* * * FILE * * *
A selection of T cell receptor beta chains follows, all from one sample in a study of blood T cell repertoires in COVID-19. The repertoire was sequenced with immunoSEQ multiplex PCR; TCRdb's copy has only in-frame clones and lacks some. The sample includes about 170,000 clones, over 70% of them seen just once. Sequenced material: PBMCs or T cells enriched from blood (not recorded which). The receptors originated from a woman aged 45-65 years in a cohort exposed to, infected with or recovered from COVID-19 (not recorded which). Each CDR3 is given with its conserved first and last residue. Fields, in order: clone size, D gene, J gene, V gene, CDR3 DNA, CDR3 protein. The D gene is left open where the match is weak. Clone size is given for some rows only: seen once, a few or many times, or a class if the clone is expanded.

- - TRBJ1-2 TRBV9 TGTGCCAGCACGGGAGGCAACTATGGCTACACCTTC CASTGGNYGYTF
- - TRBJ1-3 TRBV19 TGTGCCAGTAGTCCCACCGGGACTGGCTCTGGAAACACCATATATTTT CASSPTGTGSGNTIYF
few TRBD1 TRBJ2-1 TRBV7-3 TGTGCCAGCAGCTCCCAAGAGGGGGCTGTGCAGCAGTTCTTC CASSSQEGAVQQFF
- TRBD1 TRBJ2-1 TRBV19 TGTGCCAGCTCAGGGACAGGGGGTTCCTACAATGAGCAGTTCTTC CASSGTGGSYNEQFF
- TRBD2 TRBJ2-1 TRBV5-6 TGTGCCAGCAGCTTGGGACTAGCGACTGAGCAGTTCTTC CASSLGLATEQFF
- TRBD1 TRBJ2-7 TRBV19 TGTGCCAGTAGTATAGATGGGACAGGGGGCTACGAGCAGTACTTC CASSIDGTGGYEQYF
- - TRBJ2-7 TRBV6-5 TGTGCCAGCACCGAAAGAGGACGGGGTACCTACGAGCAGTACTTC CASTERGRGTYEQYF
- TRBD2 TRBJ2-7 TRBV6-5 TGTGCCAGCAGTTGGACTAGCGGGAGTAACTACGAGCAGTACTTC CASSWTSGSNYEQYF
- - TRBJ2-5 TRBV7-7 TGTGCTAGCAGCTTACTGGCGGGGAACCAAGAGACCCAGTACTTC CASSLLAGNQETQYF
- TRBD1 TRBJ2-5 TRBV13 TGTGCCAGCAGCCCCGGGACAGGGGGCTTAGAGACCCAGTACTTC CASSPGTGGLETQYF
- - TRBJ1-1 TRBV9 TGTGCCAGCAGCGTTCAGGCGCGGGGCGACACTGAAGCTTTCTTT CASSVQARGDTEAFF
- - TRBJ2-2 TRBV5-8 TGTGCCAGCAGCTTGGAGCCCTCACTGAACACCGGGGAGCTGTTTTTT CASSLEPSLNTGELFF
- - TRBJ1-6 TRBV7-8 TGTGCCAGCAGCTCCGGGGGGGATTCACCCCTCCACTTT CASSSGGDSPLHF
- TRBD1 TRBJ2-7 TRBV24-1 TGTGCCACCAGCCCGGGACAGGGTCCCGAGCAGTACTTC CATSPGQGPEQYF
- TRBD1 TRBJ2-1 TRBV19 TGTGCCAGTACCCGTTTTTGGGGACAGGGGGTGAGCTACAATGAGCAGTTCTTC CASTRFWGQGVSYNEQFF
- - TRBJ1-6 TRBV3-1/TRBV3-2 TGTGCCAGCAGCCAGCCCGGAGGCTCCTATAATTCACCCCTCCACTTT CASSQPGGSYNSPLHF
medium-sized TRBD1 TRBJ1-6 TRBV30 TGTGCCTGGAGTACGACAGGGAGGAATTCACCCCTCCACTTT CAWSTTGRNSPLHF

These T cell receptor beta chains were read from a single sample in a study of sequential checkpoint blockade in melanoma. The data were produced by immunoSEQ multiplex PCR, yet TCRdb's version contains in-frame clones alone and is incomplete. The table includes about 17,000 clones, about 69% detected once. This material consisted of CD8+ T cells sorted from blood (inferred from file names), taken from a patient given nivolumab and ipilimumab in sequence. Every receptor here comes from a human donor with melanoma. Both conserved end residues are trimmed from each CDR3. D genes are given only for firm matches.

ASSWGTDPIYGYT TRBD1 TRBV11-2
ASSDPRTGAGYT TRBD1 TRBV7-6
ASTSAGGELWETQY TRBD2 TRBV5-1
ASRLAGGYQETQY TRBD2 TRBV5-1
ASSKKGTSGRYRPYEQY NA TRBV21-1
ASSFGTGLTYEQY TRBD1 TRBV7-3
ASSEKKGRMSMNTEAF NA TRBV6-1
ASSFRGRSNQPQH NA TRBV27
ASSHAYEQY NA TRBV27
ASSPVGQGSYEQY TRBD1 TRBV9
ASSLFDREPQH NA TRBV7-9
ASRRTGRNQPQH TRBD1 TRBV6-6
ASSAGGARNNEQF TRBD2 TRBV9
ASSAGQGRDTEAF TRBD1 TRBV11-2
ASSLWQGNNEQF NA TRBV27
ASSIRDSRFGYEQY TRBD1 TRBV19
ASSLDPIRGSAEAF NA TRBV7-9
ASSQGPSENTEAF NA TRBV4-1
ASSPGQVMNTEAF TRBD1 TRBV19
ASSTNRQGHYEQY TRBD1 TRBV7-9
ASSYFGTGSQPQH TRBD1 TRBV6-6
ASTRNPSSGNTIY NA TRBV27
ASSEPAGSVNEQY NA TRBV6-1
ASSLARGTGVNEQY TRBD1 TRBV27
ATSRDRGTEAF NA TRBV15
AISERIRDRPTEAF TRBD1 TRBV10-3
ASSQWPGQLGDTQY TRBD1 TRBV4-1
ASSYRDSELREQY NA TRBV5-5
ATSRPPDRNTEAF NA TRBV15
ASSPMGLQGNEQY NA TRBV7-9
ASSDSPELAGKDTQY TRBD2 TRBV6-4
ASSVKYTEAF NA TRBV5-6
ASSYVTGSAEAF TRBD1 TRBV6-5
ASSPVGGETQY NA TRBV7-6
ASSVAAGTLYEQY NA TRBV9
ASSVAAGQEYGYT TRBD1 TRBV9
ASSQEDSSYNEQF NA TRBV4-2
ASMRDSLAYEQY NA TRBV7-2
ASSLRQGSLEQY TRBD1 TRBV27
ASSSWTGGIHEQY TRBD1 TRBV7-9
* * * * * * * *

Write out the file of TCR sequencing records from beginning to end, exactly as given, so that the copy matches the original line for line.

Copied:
A selection of T cell receptor beta chains follows, all from one sample in a study of blood T cell repertoires in COVID-19. The repertoire was sequenced with immunoSEQ multiplex PCR; TCRdb's copy has only in-frame clones and lacks some. The sample includes about 170,000 clones, over 70% of them seen just once. Sequenced material: PBMCs or T cells enriched from blood (not recorded which). The receptors originated from a woman aged 45-65 years in a cohort exposed to, infected with or recovered from COVID-19 (not recorded which). Each CDR3 is given with its conserved first and last residue. Fields, in order: clone size, D gene, J gene, V gene, CDR3 DNA, CDR3 protein. The D gene is left open where the match is weak. Clone size is given for some rows only: seen once, a few or many times, or a class if the clone is expanded.

- - TRBJ1-2 TRBV9 TGTGCCAGCACGGGAGGCAACTATGGCTACACCTTC CASTGGNYGYTF
- - TRBJ1-3 TRBV19 TGTGCCAGTAGTCCCACCGGGACTGGCTCTGGAAACACCATATATTTT CASSPTGTGSGNTIYF
few TRBD1 TRBJ2-1 TRBV7-3 TGTGCCAGCAGCTCCCAAGAGGGGGCTGTGCAGCAGTTCTTC CASSSQEGAVQQFF
- TRBD1 TRBJ2-1 TRBV19 TGTGCCAGCTCAGGGACAGGGGGTTCCTACAATGAGCAGTTCTTC CASSGTGGSYNEQFF
- TRBD2 TRBJ2-1 TRBV5-6 TGTGCCAGCAGCTTGGGACTAGCGACTGAGCAGTTCTTC CASSLGLATEQFF
- TRBD1 TRBJ2-7 TRBV19 TGTGCCAGTAGTATAGATGGGACAGGGGGCTACGAGCAGTACTTC CASSIDGTGGYEQYF
- - TRBJ2-7 TRBV6-5 TGTGCCAGCACCGAAAGAGGACGGGGTACCTACGAGCAGTACTTC CASTERGRGTYEQYF
- TRBD2 TRBJ2-7 TRBV6-5 TGTGCCAGCAGTTGGACTAGCGGGAGTAACTACGAGCAGTACTTC CASSWTSGSNYEQYF
- - TRBJ2-5 TRBV7-7 TGTGCTAGCAGCTTACTGGCGGGGAACCAAGAGACCCAGTACTTC CASSLLAGNQETQYF
- TRBD1 TRBJ2-5 TRBV13 TGTGCCAGCAGCCCCGGGACAGGGGGCTTAGAGACCCAGTACTTC CASSPGTGGLETQYF
- - TRBJ1-1 TRBV9 TGTGCCAGCAGCGTTCAGGCGCGGGGCGACACTGAAGCTTTCTTT CASSVQARGDTEAFF
- - TRBJ2-2 TRBV5-8 TGTGCCAGCAGCTTGGAGCCCTCACTGAACACCGGGGAGCTGTTTTTT CASSLEPSLNTGELFF
- - TRBJ1-6 TRBV7-8 TGTGCCAGCAGCTCCGGGGGGGATTCACCCCTCCACTTT CASSSGGDSPLHF
- TRBD1 TRBJ2-7 TRBV24-1 TGTGCCACCAGCCCGGGACAGGGTCCCGAGCAGTACTTC CATSPGQGPEQYF
- TRBD1 TRBJ2-1 TRBV19 TGTGCCAGTACCCGTTTTTGGGGACAGGGGGTGAGCTACAATGAGCAGTTCTTC CASTRFWGQGVSYNEQFF
- - TRBJ1-6 TRBV3-1/TRBV3-2 TGTGCCAGCAGCCAGCCCGGAGGCTCCTATAATTCACCCCTCCACTTT CASSQPGGSYNSPLHF
medium-sized TRBD1 TRBJ1-6 TRBV30 TGTGCCTGGAGTACGACAGGGAGGAATTCACCCCTCCACTTT CAWSTTGRNSPLHF

These T cell receptor beta chains were read from a single sample in a study of sequential checkpoint blockade in melanoma. The data were produced by immunoSEQ multiplex PCR, yet TCRdb's version contains in-frame clones alone and is incomplete. The table includes about 17,000 clones, about 69% detected once. This material consisted of CD8+ T cells sorted from blood (inferred from file names), taken from a patient given nivolumab and ipilimumab in sequence. Every receptor here comes from a human donor with melanoma. Both conserved end residues are trimmed from each CDR3. D genes are given only for firm matches.

ASSWGTDPIYGYT TRBD1 TRBV11-2
ASSDPRTGAGYT TRBD1 TRBV7-6
ASTSAGGELWETQY TRBD2 TRBV5-1
ASRLAGGYQETQY TRBD2 TRBV5-1
ASSKKGTSGRYRPYEQY NA TRBV21-1
ASSFGTGLTYEQY TRBD1 TRBV7-3
ASSEKKGRMSMNTEAF NA TRBV6-1
ASSFRGRSNQPQH NA TRBV27
ASSHAYEQY NA TRBV27
ASSPVGQGSYEQY TRBD1 TRBV9
ASSLFDREPQH NA TRBV7-9
ASRRTGRNQPQH TRBD1 TRBV6-6
ASSAGGARNNEQF TRBD2 TRBV9
ASSAGQGRDTEAF TRBD1 TRBV11-2
ASSLWQGNNEQF NA TRBV27
ASSIRDSRFGYEQY TRBD1 TRBV19
ASSLDPIRGSAEAF NA TRBV7-9
ASSQGPSENTEAF NA TRBV4-1
ASSPGQVMNTEAF TRBD1 TRBV19
ASSTNRQGHYEQY TRBD1 TRBV7-9
ASSYFGTGSQPQH TRBD1 TRBV6-6
ASTRNPSSGNTIY NA TRBV27
ASSEPAGSVNEQY NA TRBV6-1
ASSLARGTGVNEQY TRBD1 TRBV27
ATSRDRGTEAF NA TRBV15
AISERIRDRPTEAF TRBD1 TRBV10-3
ASSQWPGQLGDTQY TRBD1 TRBV4-1
ASSYRDSELREQY NA TRBV5-5
ATSRPPDRNTEAF NA TRBV15
ASSPMGLQGNEQY NA TRBV7-9
ASSDSPELAGKDTQY TRBD2 TRBV6-4
ASSVKYTEAF NA TRBV5-6
ASSYVTGSAEAF TRBD1 TRBV6-5
ASSPVGGETQY NA TRBV7-6
ASSVAAGTLYEQY NA TRBV9
ASSVAAGQEYGYT TRBD1 TRBV9
ASSQEDSSYNEQF NA TRBV4-2
ASMRDSLAYEQY NA TRBV7-2
ASSLRQGSLEQY TRBD1 TRBV27
ASSSWTGGIHEQY TRBD1 TRBV7-9